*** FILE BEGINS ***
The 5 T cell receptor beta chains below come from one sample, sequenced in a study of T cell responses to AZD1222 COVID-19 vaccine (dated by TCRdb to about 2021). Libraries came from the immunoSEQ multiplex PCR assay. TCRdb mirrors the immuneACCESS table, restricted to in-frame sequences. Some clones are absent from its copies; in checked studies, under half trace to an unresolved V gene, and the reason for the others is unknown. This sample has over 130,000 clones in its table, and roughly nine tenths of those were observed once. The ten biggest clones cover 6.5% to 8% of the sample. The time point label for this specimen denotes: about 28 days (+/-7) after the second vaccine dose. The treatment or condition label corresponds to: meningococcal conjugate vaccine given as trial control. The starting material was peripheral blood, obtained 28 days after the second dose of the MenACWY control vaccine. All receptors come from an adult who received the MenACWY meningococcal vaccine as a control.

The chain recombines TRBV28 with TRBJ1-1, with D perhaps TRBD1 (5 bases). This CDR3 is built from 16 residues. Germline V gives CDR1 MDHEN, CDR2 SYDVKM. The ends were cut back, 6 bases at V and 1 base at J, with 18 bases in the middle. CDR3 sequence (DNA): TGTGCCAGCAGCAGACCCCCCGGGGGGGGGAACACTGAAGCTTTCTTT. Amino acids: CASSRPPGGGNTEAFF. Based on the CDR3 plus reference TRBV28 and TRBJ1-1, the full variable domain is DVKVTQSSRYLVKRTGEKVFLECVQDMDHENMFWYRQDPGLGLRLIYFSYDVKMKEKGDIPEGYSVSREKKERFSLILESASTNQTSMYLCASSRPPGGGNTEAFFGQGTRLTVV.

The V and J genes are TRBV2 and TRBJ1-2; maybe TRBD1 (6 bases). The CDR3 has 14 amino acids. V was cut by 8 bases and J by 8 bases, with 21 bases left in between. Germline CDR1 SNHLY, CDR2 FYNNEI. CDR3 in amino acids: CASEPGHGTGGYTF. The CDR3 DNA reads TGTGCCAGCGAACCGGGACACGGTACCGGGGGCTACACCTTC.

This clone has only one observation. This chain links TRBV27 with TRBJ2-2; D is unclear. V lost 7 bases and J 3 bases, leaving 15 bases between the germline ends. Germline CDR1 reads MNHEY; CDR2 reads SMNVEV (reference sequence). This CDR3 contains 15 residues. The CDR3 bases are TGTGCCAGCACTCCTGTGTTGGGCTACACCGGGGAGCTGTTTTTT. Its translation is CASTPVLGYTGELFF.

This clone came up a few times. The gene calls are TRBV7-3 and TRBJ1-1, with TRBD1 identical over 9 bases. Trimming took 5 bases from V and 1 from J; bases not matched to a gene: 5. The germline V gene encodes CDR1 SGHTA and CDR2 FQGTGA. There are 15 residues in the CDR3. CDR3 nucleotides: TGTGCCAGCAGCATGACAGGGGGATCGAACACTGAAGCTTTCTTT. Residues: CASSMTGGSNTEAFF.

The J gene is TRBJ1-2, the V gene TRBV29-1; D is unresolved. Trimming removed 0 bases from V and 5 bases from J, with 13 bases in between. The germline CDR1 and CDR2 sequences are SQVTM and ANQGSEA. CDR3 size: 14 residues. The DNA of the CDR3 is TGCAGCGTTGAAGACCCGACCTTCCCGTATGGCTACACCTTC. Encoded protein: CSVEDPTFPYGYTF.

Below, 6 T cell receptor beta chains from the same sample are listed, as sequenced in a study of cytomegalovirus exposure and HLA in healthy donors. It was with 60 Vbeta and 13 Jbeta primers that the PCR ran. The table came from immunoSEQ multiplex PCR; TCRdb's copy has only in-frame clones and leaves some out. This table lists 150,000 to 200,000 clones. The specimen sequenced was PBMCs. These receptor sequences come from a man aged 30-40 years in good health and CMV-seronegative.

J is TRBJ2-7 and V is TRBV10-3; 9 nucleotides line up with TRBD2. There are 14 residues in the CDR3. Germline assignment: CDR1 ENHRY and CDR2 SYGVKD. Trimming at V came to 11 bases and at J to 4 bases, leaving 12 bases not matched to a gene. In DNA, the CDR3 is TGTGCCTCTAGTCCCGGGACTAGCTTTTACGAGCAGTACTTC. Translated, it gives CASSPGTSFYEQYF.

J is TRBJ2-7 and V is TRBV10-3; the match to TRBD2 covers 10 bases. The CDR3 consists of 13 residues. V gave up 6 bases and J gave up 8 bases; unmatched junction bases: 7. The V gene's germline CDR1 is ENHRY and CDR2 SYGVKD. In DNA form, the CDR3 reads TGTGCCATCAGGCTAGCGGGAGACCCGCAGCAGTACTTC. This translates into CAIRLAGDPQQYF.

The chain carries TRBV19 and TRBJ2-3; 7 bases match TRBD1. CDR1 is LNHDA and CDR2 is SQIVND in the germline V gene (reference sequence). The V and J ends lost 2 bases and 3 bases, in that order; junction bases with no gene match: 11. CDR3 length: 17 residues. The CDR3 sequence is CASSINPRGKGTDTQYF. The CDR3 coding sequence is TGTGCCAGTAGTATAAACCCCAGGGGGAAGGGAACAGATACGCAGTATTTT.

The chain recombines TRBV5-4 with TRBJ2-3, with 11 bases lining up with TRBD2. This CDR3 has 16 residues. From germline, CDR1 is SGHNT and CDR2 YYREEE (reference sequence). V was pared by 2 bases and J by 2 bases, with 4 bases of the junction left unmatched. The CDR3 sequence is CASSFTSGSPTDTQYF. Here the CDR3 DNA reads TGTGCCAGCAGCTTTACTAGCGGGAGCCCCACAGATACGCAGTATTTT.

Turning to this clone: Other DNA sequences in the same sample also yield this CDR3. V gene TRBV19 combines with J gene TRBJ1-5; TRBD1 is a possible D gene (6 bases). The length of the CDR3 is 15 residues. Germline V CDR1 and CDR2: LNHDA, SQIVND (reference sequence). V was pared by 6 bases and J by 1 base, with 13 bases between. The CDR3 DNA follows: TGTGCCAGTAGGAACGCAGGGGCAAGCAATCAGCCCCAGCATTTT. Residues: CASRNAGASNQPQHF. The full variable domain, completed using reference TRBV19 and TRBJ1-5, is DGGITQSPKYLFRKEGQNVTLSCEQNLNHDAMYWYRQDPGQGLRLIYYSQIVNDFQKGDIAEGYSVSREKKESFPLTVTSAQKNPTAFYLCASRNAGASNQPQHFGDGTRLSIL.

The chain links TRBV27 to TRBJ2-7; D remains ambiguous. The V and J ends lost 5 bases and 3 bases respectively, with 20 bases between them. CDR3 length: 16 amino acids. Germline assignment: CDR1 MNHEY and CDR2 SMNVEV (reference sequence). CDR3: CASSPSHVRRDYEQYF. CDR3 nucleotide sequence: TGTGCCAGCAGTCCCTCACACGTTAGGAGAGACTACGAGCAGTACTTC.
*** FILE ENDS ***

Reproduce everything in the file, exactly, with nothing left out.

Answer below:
The 5 T cell receptor beta chains below come from one sample, sequenced in a study of T cell responses to AZD1222 COVID-19 vaccine (dated by TCRdb to about 2021). Libraries came from the immunoSEQ multiplex PCR assay. TCRdb mirrors the immuneACCESS table, restricted to in-frame sequences. Some clones are absent from its copies; in checked studies, under half trace to an unresolved V gene, and the reason for the others is unknown. This sample has over 130,000 clones in its table, and roughly nine tenths of those were observed once. The ten biggest clones cover 6.5% to 8% of the sample. The time point label for this specimen denotes: about 28 days (+/-7) after the second vaccine dose. The treatment or condition label corresponds to: meningococcal conjugate vaccine given as trial control. The starting material was peripheral blood, obtained 28 days after the second dose of the MenACWY control vaccine. All receptors come from an adult who received the MenACWY meningococcal vaccine as a control.

The chain recombines TRBV28 with TRBJ1-1, with D perhaps TRBD1 (5 bases). This CDR3 is built from 16 residues. Germline V gives CDR1 MDHEN, CDR2 SYDVKM. The ends were cut back, 6 bases at V and 1 base at J, with 18 bases in the middle. CDR3 sequence (DNA): TGTGCCAGCAGCAGACCCCCCGGGGGGGGGAACACTGAAGCTTTCTTT. Amino acids: CASSRPPGGGNTEAFF. Based on the CDR3 plus reference TRBV28 and TRBJ1-1, the full variable domain is DVKVTQSSRYLVKRTGEKVFLECVQDMDHENMFWYRQDPGLGLRLIYFSYDVKMKEKGDIPEGYSVSREKKERFSLILESASTNQTSMYLCASSRPPGGGNTEAFFGQGTRLTVV.

The V and J genes are TRBV2 and TRBJ1-2; maybe TRBD1 (6 bases). The CDR3 has 14 amino acids. V was cut by 8 bases and J by 8 bases, with 21 bases left in between. Germline CDR1 SNHLY, CDR2 FYNNEI. CDR3 in amino acids: CASEPGHGTGGYTF. The CDR3 DNA reads TGTGCCAGCGAACCGGGACACGGTACCGGGGGCTACACCTTC.

This clone has only one observation. This chain links TRBV27 with TRBJ2-2; D is unclear. V lost 7 bases and J 3 bases, leaving 15 bases between the germline ends. Germline CDR1 reads MNHEY; CDR2 reads SMNVEV (reference sequence). This CDR3 contains 15 residues. The CDR3 bases are TGTGCCAGCACTCCTGTGTTGGGCTACACCGGGGAGCTGTTTTTT. Its translation is CASTPVLGYTGELFF.

This clone came up a few times. The gene calls are TRBV7-3 and TRBJ1-1, with TRBD1 identical over 9 bases. Trimming took 5 bases from V and 1 from J; bases not matched to a gene: 5. The germline V gene encodes CDR1 SGHTA and CDR2 FQGTGA. There are 15 residues in the CDR3. CDR3 nucleotides: TGTGCCAGCAGCATGACAGGGGGATCGAACACTGAAGCTTTCTTT. Residues: CASSMTGGSNTEAFF.

The J gene is TRBJ1-2, the V gene TRBV29-1; D is unresolved. Trimming removed 0 bases from V and 5 bases from J, with 13 bases in between. The germline CDR1 and CDR2 sequences are SQVTM and ANQGSEA. CDR3 size: 14 residues. The DNA of the CDR3 is TGCAGCGTTGAAGACCCGACCTTCCCGTATGGCTACACCTTC. Encoded protein: CSVEDPTFPYGYTF.

Below, 6 T cell receptor beta chains from the same sample are listed, as sequenced in a study of cytomegalovirus exposure and HLA in healthy donors. It was with 60 Vbeta and 13 Jbeta primers that the PCR ran. The table came from immunoSEQ multiplex PCR; TCRdb's copy has only in-frame clones and leaves some out. This table lists 150,000 to 200,000 clones. The specimen sequenced was PBMCs. These receptor sequences come from a man aged 30-40 years in good health and CMV-seronegative.

J is TRBJ2-7 and V is TRBV10-3; 9 nucleotides line up with TRBD2. There are 14 residues in the CDR3. Germline assignment: CDR1 ENHRY and CDR2 SYGVKD. Trimming at V came to 11 bases and at J to 4 bases, leaving 12 bases not matched to a gene. In DNA, the CDR3 is TGTGCCTCTAGTCCCGGGACTAGCTTTTACGAGCAGTACTTC. Translated, it gives CASSPGTSFYEQYF.

J is TRBJ2-7 and V is TRBV10-3; the match to TRBD2 covers 10 bases. The CDR3 consists of 13 residues. V gave up 6 bases and J gave up 8 bases; unmatched junction bases: 7. The V gene's germline CDR1 is ENHRY and CDR2 SYGVKD. In DNA form, the CDR3 reads TGTGCCATCAGGCTAGCGGGAGACCCGCAGCAGTACTTC. This translates into CAIRLAGDPQQYF.

The chain carries TRBV19 and TRBJ2-3; 7 bases match TRBD1. CDR1 is LNHDA and CDR2 is SQIVND in the germline V gene (reference sequence). The V and J ends lost 2 bases and 3 bases, in that order; junction bases with no gene match: 11. CDR3 length: 17 residues. The CDR3 sequence is CASSINPRGKGTDTQYF. The CDR3 coding sequence is TGTGCCAGTAGTATAAACCCCAGGGGGAAGGGAACAGATACGCAGTATTTT.

The chain recombines TRBV5-4 with TRBJ2-3, with 11 bases lining up with TRBD2. This CDR3 has 16 residues. From germline, CDR1 is SGHNT and CDR2 YYREEE (reference sequence). V was pared by 2 bases and J by 2 bases, with 4 bases of the junction left unmatched. The CDR3 sequence is CASSFTSGSPTDTQYF. Here the CDR3 DNA reads TGTGCCAGCAGCTTTACTAGCGGGAGCCCCACAGATACGCAGTATTTT.

Turning to this clone: Other DNA sequences in the same sample also yield this CDR3. V gene TRBV19 combines with J gene TRBJ1-5; TRBD1 is a possible D gene (6 bases). The length of the CDR3 is 15 residues. Germline V CDR1 and CDR2: LNHDA, SQIVND (reference sequence). V was pared by 6 bases and J by 1 base, with 13 bases between. The CDR3 DNA follows: TGTGCCAGTAGGAACGCAGGGGCAAGCAATCAGCCCCAGCATTTT. Residues: CASRNAGASNQPQHF. The full variable domain, completed using reference TRBV19 and TRBJ1-5, is DGGITQSPKYLFRKEGQNVTLSCEQNLNHDAMYWYRQDPGQGLRLIYYSQIVNDFQKGDIAEGYSVSREKKESFPLTVTSAQKNPTAFYLCASRNAGASNQPQHFGDGTRLSIL.

The chain links TRBV27 to TRBJ2-7; D remains ambiguous. The V and J ends lost 5 bases and 3 bases respectively, with 20 bases between them. CDR3 length: 16 amino acids. Germline assignment: CDR1 MNHEY and CDR2 SMNVEV (reference sequence). CDR3: CASSPSHVRRDYEQYF. CDR3 nucleotide sequence: TGTGCCAGCAGTCCCTCACACGTTAGGAGAGACTACGAGCAGTACTTC.